These reforms saw a doubling of the amount of share options employees can be granted and removed restrictions on which kind of shares could be included. Index said the moves the government took were “helping scale ups attract and retain the talent they need”.
The government is looking to replicate this success through similar reforms for SAYE and SIP and is particularly interested in understanding whether the schemes are attractive to lower income earners.
Protect yourself and your business from investment scams
A scam is a fraudulent scheme or operation designed to hoax people out of their cash, property, or personal information. Scams can take many forms, but they all share one ultimate goal: to take advantage of people’s trust to part them from their money.
With the internet providing anonymity as well as opportunity, the scope for scams has increased – and a particularly rich area for scammers with eyes on your money is investment. You want to grow your money by investing it – scammers know ways to convince you to invest it with them.
Scammers are very good at what they do. The difference between a sound investment proposal and a scam designed to whisk your money away so it is never seen again can be hard to tell until it is too late.
Scams can be difficult to spot. Fraudsters can be convincing and knowledgeable, with websites and materials that look identical to the real thing.
If you’ve been contacted unexpectedly, or are suspicious about a call or text message, make sure you stop and check the warnings signs.
- Is it unexpected? Scammers often call out of the blue. They may also try and contact you via email, text, post, social media, or even in person.
- Do you feel pressured to act quickly? Scammers might offer you a bonus or discount if you invest quickly, or they may say the opportunity is only available for a short time.
- Does the offer sound too good to be true? Fraudsters often promise tempting rewards, such as high returns on an investment.
- Is the offer exclusively for you? Scammers might claim that you’ve been specially chosen for an investment opportunity, and it should be kept a secret.
- Are they trying to flatter you? Scammers often try to build a friendship with you to put you at ease.
- Are you feeling worried or excited? Fraudsters may try to influence your emotions to get you to act.
- Are they speaking with authority? Scammers might claim that they’re authorised and often appear knowledgeable about financial products.
If you answered ‘yes’ to any of these questions, or you’re unsure if a contact is genuine, follow the steps below to protect yourself.
How to protect yourself from an investment scam
Check that the firm is authorised by the Financial Conduct Authority (FCA). You can do this by using the register on the FCA website: Home (fca.org.uk)
Then check that it isn’t a cloned company. The firm may be genuine – but the fraudster may be spoofing their connection with it. Make sure you use the contact details taken from the FCA’s register: Do not use the details given to you by the company, or by the person who contacted you.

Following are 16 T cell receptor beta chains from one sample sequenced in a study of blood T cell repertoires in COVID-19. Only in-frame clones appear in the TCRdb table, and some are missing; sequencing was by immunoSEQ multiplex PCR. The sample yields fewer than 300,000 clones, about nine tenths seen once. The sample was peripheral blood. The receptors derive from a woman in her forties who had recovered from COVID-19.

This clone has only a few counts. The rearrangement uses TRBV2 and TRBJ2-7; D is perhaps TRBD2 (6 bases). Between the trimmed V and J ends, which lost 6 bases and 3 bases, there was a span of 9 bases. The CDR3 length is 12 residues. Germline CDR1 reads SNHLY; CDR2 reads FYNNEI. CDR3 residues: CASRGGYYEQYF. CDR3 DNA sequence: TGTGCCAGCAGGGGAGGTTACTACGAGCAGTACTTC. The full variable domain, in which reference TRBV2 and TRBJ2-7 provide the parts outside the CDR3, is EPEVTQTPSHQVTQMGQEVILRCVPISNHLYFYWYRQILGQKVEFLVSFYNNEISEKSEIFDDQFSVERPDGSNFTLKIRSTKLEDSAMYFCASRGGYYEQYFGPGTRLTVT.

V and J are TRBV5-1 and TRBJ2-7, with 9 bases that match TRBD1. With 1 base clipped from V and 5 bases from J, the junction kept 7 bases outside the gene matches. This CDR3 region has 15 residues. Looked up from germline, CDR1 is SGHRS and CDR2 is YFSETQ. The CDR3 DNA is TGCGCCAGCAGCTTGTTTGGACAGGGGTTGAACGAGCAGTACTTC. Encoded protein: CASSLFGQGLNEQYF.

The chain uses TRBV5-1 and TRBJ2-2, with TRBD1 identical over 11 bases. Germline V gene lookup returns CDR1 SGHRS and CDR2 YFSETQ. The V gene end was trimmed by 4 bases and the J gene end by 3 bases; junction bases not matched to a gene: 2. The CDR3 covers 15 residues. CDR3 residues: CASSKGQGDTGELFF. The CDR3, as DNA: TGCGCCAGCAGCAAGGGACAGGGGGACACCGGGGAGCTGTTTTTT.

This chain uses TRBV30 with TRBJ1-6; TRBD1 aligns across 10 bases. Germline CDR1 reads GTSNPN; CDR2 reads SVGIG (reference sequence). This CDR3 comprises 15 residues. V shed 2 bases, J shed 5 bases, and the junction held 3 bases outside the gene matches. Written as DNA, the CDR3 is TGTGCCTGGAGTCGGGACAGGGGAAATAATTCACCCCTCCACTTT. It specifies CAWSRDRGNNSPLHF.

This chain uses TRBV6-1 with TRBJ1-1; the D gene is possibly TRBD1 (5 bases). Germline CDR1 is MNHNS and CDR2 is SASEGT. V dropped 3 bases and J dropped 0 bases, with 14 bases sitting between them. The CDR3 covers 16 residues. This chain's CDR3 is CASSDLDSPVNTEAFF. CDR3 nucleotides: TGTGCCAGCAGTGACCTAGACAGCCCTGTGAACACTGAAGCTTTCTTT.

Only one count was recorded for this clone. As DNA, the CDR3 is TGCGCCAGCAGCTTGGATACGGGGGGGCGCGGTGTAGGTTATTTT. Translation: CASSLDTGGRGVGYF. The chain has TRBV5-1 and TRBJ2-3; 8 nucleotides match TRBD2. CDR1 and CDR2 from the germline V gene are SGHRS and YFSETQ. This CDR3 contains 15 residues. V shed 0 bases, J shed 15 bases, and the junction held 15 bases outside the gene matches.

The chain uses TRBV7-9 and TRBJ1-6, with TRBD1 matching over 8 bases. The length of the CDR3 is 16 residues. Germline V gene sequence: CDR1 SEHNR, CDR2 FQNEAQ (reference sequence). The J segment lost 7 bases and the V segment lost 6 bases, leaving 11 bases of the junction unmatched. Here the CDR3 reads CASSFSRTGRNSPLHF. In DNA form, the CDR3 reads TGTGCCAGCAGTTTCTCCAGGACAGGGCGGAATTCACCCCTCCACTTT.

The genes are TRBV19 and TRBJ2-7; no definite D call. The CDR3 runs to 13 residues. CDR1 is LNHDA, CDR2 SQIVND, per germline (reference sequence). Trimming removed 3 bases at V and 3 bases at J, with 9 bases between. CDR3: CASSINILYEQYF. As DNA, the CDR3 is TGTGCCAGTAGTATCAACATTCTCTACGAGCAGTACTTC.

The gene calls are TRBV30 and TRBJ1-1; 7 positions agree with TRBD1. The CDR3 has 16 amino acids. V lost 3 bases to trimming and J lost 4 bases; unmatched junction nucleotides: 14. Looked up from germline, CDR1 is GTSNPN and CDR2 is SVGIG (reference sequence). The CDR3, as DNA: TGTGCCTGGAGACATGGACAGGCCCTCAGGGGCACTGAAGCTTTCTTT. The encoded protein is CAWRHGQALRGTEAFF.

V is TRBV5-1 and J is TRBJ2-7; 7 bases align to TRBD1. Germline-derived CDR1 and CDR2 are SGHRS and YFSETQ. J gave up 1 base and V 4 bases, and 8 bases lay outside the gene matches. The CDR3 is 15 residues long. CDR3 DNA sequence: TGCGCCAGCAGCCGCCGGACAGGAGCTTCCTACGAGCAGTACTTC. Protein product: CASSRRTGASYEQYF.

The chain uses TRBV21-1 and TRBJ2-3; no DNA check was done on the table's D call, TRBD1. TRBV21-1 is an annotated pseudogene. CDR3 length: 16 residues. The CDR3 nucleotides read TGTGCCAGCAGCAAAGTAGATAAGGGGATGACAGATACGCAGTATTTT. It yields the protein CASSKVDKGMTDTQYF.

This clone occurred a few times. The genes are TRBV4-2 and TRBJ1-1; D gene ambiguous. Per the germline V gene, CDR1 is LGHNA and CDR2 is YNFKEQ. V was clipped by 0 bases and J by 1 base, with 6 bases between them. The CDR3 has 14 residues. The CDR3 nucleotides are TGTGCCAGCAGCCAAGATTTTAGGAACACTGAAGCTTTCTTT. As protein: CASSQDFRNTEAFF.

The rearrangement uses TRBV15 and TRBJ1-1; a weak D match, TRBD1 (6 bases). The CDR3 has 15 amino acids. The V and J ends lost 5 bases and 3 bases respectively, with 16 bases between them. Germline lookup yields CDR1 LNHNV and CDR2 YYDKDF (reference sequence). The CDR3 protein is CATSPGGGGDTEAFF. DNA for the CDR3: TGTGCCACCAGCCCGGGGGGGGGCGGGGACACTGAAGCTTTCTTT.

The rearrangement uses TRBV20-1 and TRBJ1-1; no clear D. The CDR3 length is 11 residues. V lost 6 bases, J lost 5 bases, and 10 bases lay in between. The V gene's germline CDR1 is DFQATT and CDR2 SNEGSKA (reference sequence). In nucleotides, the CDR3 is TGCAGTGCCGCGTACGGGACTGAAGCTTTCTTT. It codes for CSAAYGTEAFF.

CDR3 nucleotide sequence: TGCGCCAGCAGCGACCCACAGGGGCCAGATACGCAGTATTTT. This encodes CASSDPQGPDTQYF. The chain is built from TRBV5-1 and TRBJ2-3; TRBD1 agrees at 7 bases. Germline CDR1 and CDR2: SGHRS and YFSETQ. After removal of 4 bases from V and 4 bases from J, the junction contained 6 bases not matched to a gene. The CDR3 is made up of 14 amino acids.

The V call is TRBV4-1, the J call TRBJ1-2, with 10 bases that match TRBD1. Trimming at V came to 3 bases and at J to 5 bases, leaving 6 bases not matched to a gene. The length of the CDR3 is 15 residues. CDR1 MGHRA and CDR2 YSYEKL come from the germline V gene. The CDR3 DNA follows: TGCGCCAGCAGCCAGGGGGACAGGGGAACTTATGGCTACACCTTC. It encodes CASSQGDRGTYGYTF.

- Never give out your bank account or credit card details unless you’re certain who you’re dealing with;
- Never share your passwords with anyone (including your social media passwords); and
- Do not give access to your device by downloading software or an app from a source you don’t trust. Scammers may be able to take control of your device and access your bank account.
The “Investing in Women Code” is closing the finance gap
The Government has published the third annual Investing in Women Code report. The Investing in Women Code is a commitment to supporting the advancement of female entrepreneurship in the United Kingdom by improving female entrepreneurs’ access to tools, resources and finance from the financial services sector.
Key findings in the review showed:
- A higher percentage of venture capital deals made by Investing in Women Code (IWC) signatories feature at least one female founder as compared to the wider market;
- This is the third year in a row that IWC signatories have outperformed the venture capital market;
- More diverse investment committees are key for bridging the investment gap; and
- With 204 signatories, the IWC now covers a significant proportion of the SME lending market and accounts for 39% of UK venture and growth equity deals, up from 24% in 2020.
35% of all venture capital deals made by Investing in Women Code signatories were in female-founded companies last year, compared to the market average of 27%.
Over 200 organisations have signed up to the code, showing the growing numbers of lenders and investors committed to increasing the levels of finance directed towards women-led businesses. Today’s report demonstrates that IWC members are leading the way in addressing the finance gap between male and female entrepreneurs. Equal access to finance will boost the potential of female founded businesses and deliver on the Government’s priority to grow the economy.